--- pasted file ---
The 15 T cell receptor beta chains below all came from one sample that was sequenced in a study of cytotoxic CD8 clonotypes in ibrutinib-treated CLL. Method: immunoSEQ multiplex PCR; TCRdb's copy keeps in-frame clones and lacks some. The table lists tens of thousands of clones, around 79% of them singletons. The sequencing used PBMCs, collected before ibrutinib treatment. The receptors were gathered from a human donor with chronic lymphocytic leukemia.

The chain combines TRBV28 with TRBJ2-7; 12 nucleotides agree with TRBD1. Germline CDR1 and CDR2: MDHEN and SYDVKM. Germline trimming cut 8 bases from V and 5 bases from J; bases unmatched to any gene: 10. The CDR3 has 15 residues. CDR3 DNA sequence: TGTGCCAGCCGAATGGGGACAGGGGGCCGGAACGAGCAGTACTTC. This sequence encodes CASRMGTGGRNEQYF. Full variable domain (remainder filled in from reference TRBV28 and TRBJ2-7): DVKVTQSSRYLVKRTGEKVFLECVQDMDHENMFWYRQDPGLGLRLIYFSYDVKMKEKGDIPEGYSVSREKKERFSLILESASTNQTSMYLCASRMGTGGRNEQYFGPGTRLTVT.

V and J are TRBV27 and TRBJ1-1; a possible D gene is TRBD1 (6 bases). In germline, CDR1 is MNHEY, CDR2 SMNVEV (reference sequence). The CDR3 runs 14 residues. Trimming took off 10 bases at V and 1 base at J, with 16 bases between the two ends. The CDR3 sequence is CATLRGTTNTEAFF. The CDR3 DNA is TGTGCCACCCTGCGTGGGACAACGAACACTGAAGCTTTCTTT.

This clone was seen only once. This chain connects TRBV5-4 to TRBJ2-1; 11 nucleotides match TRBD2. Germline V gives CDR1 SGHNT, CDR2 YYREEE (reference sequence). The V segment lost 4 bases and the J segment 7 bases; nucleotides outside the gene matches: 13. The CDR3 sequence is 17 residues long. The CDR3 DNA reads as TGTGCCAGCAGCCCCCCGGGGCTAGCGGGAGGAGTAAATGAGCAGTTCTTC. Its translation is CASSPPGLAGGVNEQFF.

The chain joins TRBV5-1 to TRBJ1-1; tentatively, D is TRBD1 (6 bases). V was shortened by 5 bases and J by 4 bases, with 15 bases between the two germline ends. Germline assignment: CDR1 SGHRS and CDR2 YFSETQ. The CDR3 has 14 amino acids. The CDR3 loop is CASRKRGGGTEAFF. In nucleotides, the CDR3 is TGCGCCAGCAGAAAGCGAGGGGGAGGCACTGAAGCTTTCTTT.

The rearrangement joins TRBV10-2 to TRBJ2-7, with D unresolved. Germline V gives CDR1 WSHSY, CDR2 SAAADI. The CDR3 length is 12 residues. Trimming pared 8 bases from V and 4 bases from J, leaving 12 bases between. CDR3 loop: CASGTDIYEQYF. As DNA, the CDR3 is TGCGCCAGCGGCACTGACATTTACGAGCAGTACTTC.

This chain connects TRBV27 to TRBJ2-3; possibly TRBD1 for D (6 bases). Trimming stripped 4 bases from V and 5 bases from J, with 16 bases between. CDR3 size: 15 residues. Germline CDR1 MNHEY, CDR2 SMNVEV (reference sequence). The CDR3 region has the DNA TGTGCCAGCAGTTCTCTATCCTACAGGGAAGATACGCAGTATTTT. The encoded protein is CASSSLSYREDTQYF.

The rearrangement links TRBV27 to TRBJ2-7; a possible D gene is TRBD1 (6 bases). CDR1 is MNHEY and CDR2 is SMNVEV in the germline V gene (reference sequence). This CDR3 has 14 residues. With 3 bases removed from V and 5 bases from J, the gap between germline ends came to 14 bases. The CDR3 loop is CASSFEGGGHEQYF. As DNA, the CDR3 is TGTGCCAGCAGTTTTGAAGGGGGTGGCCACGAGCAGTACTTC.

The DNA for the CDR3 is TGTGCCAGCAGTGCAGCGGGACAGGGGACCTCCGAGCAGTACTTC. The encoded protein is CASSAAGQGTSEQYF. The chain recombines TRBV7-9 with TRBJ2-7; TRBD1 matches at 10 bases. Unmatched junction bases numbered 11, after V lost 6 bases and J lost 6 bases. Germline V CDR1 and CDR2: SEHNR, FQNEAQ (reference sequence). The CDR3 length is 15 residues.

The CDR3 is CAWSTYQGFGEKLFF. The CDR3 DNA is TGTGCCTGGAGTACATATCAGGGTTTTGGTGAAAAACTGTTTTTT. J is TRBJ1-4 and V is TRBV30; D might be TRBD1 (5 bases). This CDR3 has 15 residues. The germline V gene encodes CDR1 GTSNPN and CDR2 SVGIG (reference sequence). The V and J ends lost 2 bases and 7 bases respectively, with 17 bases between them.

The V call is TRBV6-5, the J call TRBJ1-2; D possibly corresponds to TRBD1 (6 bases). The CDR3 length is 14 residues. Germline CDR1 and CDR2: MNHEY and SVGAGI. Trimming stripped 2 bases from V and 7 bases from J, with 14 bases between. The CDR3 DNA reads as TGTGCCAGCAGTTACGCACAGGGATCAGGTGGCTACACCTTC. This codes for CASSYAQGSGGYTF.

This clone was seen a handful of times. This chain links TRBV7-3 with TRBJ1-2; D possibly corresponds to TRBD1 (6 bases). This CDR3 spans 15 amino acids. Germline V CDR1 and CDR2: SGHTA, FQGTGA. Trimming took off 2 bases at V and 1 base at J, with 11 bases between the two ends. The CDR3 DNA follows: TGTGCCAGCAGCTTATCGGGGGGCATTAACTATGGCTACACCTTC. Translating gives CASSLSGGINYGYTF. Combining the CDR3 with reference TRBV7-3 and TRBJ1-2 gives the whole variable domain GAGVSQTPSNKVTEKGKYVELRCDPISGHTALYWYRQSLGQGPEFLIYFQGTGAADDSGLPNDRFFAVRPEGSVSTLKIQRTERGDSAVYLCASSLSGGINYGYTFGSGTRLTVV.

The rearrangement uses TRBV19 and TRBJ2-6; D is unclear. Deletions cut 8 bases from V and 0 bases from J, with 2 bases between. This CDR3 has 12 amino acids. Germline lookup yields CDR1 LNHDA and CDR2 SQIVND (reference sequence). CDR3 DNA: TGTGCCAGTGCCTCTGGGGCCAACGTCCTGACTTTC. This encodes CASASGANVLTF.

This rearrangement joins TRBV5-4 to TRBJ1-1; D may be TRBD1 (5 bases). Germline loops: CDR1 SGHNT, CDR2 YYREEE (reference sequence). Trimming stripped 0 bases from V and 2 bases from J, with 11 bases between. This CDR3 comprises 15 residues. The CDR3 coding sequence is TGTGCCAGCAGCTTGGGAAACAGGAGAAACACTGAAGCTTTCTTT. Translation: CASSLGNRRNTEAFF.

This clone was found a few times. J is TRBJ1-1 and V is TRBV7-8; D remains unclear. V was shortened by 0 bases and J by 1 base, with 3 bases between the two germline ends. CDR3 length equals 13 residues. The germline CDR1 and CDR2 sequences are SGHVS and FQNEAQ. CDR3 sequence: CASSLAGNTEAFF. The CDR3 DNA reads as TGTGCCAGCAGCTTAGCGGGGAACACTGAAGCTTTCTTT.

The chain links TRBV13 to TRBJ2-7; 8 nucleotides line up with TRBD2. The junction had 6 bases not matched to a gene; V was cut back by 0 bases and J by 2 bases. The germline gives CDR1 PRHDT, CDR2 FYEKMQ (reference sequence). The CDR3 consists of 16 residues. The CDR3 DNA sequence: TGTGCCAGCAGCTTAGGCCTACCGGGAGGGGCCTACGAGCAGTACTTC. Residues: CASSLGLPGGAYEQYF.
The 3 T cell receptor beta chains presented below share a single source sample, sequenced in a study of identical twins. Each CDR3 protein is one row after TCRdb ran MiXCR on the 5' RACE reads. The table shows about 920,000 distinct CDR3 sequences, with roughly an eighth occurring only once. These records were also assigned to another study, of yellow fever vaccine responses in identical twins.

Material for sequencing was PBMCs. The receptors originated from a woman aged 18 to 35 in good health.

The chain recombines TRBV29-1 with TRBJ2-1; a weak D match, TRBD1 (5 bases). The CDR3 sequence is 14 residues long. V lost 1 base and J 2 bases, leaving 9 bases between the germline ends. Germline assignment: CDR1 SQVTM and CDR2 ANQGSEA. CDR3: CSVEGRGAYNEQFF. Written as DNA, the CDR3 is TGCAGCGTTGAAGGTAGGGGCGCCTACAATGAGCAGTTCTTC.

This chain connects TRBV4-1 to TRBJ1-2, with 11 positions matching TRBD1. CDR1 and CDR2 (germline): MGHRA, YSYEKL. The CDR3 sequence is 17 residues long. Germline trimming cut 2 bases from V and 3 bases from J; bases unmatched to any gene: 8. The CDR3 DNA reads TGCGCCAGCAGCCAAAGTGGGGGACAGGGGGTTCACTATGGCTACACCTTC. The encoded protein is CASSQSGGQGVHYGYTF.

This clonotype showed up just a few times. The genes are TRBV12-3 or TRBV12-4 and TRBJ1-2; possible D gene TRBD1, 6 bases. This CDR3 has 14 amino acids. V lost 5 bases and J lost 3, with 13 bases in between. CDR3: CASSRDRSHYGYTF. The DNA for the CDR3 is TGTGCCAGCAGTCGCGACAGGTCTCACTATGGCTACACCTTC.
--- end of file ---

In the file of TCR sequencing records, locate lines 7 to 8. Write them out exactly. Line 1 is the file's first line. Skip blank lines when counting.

This chain connects TRBV27 to TRBJ2-3; possibly TRBD1 for D (6 bases). Trimming stripped 4 bases from V and 5 bases from J, with 16 bases between. CDR3 size: 15 residues. Germline CDR1 MNHEY, CDR2 SMNVEV (reference sequence). The CDR3 region has the DNA TGTGCCAGCAGTTCTCTATCCTACAGGGAAGATACGCAGTATTTT. The encoded protein is CASSSLSYREDTQYF.

The rearrangement links TRBV27 to TRBJ2-7; a possible D gene is TRBD1 (6 bases). CDR1 is MNHEY and CDR2 is SMNVEV in the germline V gene (reference sequence). This CDR3 has 14 residues. With 3 bases removed from V and 5 bases from J, the gap between germline ends came to 14 bases. The CDR3 loop is CASSFEGGGHEQYF. As DNA, the CDR3 is TGTGCCAGCAGTTTTGAAGGGGGTGGCCACGAGCAGTACTTC.